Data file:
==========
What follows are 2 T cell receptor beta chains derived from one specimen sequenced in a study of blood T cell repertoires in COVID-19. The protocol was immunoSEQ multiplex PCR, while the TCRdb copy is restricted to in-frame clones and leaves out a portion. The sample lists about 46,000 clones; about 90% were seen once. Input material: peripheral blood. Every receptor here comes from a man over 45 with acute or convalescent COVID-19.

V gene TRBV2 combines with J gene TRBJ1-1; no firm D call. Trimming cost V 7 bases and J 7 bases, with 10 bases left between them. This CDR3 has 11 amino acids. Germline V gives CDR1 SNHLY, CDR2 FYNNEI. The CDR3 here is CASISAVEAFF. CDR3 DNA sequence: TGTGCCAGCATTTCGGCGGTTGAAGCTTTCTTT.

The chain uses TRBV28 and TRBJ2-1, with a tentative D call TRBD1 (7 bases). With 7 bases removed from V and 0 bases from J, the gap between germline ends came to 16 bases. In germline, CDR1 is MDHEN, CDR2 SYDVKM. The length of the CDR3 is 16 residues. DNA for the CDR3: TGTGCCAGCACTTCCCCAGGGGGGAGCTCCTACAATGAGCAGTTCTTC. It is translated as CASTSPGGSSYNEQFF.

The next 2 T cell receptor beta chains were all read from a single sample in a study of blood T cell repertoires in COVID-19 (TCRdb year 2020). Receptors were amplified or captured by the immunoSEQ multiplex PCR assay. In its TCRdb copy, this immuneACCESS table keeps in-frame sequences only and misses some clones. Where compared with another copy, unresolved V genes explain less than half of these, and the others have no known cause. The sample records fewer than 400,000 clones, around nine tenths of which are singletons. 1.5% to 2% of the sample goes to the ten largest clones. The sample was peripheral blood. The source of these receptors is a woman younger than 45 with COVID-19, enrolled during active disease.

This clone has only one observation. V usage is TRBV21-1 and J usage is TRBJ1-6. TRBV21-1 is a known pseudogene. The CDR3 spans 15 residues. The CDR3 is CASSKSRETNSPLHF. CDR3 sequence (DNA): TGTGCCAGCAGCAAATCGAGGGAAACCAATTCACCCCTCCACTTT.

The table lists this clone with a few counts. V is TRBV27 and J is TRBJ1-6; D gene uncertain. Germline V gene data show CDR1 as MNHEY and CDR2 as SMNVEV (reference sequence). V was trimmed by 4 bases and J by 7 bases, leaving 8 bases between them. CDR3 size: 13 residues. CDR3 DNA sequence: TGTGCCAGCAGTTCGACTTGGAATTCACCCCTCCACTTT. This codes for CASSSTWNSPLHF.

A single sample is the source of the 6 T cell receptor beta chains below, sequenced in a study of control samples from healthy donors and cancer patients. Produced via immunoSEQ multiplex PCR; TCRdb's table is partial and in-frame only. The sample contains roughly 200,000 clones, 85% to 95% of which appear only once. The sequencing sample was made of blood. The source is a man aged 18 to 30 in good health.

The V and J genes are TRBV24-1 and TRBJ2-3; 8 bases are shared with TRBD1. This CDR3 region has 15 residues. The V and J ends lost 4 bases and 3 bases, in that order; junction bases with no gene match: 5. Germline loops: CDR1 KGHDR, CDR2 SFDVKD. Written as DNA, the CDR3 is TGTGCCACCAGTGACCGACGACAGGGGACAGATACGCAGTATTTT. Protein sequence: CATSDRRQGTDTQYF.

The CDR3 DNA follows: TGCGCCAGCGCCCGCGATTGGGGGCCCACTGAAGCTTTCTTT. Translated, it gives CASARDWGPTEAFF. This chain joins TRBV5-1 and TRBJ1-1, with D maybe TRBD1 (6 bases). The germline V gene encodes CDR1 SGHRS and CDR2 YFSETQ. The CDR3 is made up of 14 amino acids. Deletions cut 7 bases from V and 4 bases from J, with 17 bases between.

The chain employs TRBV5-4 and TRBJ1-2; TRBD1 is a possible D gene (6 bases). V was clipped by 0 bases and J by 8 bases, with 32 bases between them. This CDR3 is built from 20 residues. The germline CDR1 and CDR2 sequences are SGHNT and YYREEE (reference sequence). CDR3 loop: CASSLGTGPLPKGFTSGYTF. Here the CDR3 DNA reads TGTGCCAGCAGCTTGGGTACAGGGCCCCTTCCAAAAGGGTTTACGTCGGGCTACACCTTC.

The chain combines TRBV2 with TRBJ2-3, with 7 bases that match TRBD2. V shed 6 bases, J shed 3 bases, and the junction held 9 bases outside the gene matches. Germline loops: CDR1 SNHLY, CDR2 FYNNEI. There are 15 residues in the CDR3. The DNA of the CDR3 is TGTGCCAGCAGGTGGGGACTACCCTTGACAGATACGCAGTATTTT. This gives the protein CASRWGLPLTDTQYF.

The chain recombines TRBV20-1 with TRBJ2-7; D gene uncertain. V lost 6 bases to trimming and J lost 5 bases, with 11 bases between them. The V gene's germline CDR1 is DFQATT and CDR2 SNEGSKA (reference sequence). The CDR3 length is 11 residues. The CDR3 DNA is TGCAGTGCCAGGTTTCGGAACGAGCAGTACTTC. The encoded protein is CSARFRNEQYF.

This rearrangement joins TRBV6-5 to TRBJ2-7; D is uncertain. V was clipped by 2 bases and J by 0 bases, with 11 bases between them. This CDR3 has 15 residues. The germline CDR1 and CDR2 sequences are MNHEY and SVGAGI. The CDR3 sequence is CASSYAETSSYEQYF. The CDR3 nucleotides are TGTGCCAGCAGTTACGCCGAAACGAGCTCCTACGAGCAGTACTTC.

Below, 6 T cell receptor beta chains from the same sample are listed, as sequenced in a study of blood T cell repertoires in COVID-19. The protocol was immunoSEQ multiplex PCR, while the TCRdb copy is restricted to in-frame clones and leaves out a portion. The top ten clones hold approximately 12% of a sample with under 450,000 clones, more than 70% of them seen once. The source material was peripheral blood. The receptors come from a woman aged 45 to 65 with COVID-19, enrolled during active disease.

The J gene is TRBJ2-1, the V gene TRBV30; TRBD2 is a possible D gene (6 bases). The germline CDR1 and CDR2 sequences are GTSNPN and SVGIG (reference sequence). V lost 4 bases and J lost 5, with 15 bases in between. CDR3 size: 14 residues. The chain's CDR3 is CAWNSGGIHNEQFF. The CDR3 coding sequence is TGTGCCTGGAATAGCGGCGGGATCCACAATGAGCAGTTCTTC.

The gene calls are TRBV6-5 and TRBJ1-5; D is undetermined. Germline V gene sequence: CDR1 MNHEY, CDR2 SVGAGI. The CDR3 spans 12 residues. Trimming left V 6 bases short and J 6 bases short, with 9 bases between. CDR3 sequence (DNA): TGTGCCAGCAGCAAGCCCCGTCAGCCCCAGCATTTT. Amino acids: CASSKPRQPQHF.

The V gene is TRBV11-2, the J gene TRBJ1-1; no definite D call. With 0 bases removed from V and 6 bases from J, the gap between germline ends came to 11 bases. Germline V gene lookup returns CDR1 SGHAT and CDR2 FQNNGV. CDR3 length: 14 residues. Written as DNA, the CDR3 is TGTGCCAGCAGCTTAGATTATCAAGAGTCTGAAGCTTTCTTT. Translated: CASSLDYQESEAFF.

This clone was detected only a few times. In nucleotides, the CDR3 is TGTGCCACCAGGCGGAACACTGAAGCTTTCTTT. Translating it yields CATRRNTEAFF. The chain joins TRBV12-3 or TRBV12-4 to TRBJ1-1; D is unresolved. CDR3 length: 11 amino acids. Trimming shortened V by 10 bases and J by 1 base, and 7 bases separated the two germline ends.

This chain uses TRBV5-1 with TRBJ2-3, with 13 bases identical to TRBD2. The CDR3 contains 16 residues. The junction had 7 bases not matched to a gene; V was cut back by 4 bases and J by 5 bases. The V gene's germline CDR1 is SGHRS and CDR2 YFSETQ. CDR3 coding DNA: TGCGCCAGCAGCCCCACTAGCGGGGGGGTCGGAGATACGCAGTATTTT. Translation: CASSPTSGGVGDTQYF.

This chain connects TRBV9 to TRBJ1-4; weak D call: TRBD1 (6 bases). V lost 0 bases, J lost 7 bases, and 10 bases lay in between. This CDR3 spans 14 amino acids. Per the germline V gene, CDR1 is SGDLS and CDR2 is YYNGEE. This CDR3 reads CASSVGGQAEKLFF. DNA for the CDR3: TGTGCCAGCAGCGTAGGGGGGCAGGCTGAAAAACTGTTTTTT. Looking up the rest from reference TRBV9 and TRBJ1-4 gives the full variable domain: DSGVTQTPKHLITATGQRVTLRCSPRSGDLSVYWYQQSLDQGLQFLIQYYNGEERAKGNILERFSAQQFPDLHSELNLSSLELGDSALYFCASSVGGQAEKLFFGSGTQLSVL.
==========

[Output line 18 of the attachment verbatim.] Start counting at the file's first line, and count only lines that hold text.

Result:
This clone was detected only a few times. In nucleotides, the CDR3 is TGTGCCACCAGGCGGAACACTGAAGCTTTCTTT. Translating it yields CATRRNTEAFF. The chain joins TRBV12-3 or TRBV12-4 to TRBJ1-1; D is unresolved. CDR3 length: 11 amino acids. Trimming shortened V by 10 bases and J by 1 base, and 7 bases separated the two germline ends.